This image of Tupac Shakur appeared on my Facebook page recently, twenty-five years after his death in a drive-by ambush. His loyal fan-base keeps his memory alive, despite the discrediting of gansta-rap and the "Thug-Life" that Tupac exemplified, and in spite of changes in musical preferences and the emergence of younger talent. He even wore a "THUG LIFE" tattoo on his abdomen.

How does Tupac maintain such a hold on his fans;? He lived such a violent, checkered, hate-filled life—do his fans really listen to his songs? Do they really subscribe to that ghetto-ethos—the life of the urban jungle, survival of the toughest, and all that? Maybe, like Mark Twain's Huckleberry Finn, they don't want any part of the Whites' efforts to "sivilize" them. They need to remain tough and hardened in order to survive in their culture.

I will go out on a limb and say listeners also tap into the concerted, angry life-force that they detect in Tupac. He, in turn, lifts their lagging spirits. I also wonder if the Whites have any idea who the Blacks really are? Most whites only know what they see on the TV, and the succession of clown-faces that distract more than inform. The conflicts Blacks live with day-in, day-out, go unnoticed, except in the police blotter.

The biggest conflict of all remains the best-hidden--accepting the leadership  of the Whites by default. They leave their future in the hands of the Whites, who do not know them—exactly as the Whites do not know them. It's a little like the blind leading the blind.

Social activists have criticized Tupac for his obscene lyrics celebrating the "Thug Life." It's all old hat, now that he's gone. His fans still love his courage in the face of betrayal by former friends, his bravery under fire, and the driving anger that colors his efforts. He repeats the basic message "Only God can judge me," and then adds, "All you other m__f__ers get out of my business."

The song tells the story of Tupac's shooting and hospitalization in 1994. It resonates among Blacks who share his grief and anger: "I couldn't trust my homies, just a bunch of dirty rats." He tells himself, "Try to remember, but it hurts." Much of the lyric of the song has a personal frame of reference that evades normal associations: "There's a ghetto up in heaven and it's ours. 'Black Power!' is what we scream, as we dream in a paranoid state, and our fate is a lifetime of hate."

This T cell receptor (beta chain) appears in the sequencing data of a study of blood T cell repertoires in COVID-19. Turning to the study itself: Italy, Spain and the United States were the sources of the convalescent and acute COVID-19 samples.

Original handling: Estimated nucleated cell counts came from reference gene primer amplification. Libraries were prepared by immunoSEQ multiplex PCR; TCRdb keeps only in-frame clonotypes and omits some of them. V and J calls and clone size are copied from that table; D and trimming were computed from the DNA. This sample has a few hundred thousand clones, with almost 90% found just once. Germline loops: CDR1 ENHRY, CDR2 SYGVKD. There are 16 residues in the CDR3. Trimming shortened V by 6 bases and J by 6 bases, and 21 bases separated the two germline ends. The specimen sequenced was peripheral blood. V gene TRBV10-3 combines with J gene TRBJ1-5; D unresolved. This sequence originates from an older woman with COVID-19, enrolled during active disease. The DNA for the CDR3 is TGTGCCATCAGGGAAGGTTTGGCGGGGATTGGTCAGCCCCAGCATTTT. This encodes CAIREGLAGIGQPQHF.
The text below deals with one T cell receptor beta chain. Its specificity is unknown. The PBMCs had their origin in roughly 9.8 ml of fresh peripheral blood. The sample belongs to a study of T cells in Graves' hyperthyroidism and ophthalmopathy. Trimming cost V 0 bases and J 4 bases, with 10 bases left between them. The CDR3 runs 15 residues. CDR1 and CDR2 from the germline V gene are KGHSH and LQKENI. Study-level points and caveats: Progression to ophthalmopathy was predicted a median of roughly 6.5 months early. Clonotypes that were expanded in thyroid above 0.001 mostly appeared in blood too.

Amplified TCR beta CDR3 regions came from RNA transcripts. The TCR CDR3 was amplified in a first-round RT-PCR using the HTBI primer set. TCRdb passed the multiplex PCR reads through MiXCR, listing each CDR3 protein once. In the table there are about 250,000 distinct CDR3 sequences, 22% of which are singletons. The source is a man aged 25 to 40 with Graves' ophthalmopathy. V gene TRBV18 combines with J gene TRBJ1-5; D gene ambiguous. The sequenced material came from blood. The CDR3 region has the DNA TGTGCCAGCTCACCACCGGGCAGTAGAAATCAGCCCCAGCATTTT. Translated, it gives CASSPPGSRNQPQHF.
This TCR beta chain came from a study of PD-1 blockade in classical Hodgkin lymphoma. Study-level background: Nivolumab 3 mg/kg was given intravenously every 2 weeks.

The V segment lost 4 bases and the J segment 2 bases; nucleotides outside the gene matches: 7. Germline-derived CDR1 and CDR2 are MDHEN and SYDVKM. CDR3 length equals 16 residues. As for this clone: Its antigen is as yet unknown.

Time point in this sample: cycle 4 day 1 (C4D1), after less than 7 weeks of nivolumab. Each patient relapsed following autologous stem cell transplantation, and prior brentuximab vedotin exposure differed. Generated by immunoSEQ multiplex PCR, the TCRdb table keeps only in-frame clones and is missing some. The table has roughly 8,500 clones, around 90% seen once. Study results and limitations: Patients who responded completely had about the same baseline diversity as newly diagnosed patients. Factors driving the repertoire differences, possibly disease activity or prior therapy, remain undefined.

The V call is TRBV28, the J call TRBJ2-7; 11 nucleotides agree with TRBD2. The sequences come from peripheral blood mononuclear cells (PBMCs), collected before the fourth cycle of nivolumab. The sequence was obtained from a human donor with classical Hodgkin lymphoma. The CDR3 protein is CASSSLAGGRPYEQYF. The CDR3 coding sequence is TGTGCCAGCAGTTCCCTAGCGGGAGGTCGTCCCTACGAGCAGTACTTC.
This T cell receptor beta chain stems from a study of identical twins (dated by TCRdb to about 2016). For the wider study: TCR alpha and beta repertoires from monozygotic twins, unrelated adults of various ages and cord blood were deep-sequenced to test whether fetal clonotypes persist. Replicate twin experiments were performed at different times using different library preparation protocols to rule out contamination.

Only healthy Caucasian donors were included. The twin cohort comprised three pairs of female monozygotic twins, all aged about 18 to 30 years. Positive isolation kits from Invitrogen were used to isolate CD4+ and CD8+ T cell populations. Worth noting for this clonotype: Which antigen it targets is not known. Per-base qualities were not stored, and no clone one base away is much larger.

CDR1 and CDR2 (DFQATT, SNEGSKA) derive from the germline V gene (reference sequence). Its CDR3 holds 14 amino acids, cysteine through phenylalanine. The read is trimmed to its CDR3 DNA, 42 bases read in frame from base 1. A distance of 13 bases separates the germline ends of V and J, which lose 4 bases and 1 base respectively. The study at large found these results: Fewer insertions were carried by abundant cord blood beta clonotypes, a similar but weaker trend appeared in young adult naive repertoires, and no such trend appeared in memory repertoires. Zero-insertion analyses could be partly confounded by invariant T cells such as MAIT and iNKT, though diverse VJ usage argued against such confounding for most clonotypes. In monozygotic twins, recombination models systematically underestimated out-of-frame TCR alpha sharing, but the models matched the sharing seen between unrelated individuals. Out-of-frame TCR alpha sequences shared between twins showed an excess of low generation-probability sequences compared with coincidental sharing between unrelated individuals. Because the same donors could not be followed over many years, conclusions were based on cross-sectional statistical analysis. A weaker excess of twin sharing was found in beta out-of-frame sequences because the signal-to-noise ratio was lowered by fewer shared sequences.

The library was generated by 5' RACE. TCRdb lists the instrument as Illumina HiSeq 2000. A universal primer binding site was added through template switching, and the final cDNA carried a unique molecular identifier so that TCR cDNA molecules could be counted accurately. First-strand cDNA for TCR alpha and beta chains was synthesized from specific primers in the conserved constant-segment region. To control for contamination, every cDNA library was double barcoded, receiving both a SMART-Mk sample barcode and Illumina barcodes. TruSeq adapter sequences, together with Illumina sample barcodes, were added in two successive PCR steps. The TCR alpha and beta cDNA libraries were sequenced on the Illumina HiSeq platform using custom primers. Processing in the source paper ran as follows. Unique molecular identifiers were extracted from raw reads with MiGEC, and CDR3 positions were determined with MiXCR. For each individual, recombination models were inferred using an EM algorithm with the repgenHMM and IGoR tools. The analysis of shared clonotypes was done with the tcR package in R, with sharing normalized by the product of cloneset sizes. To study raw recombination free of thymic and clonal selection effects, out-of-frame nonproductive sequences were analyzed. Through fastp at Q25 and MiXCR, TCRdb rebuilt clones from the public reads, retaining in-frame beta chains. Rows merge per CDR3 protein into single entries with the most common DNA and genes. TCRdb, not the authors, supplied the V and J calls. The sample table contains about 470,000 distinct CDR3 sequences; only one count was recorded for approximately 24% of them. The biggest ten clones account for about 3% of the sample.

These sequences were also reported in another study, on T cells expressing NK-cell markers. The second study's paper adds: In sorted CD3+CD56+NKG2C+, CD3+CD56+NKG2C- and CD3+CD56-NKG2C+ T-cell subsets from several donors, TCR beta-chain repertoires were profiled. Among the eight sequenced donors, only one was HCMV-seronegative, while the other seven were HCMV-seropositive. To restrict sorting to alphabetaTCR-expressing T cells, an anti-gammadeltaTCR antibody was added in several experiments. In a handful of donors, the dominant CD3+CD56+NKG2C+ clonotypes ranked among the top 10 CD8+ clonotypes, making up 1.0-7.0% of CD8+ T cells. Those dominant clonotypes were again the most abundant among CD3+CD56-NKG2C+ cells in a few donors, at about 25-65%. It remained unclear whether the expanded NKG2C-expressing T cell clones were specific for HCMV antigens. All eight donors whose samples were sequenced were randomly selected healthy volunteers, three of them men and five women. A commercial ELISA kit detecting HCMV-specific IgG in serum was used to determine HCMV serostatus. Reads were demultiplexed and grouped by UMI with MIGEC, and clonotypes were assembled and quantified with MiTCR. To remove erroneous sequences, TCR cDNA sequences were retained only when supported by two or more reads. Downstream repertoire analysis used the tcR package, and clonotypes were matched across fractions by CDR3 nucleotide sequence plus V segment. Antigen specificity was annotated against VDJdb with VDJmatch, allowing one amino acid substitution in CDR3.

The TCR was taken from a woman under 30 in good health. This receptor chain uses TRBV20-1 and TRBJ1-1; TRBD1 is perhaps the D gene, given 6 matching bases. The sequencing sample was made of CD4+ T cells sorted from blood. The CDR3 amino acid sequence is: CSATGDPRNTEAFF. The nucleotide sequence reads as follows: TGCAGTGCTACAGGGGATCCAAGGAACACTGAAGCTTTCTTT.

Such lyrics score with lost, defeated people, who imagine their universe as a dystopian fantasy, like the Terminator or Star Wars movies. Black people sure won't advance in society if they cannot find a better context for their lives than Tupac. He drags listeners into his violence-imbued world-view. He and his listeners totally miss the larger reality of America as a technologically advanced society, with a consumer culture that beats any other on the planet. It offers the opportunity of advancement to anyone who gets an education and works hard.

Tupac appears blind to the benefits of a bourgeois society. The song continues, "No more hesitation. Each and every Black male's trapped, and they wonder why we suicidal runnin' 'round strapped." He may actually appeal to suicidal Black males toting firearms, but my guess is that the song succeeds best with middle-class suburban Black kids who are afraid of losing their manhood in the "sivilized" White world.

The lasting popularity of Tupac makes me believe that a large percentage of young Blacks do not feel optimistic about their lives. They have not developed personal qualities that empower them to make decisions for themselves and give them definition in the wider society. They cannot see the benefit of nationhood for themselves and the strength of a collective purpose. So they hold onto a beggar-status—basically shielding themselves from the larger issues in their lives.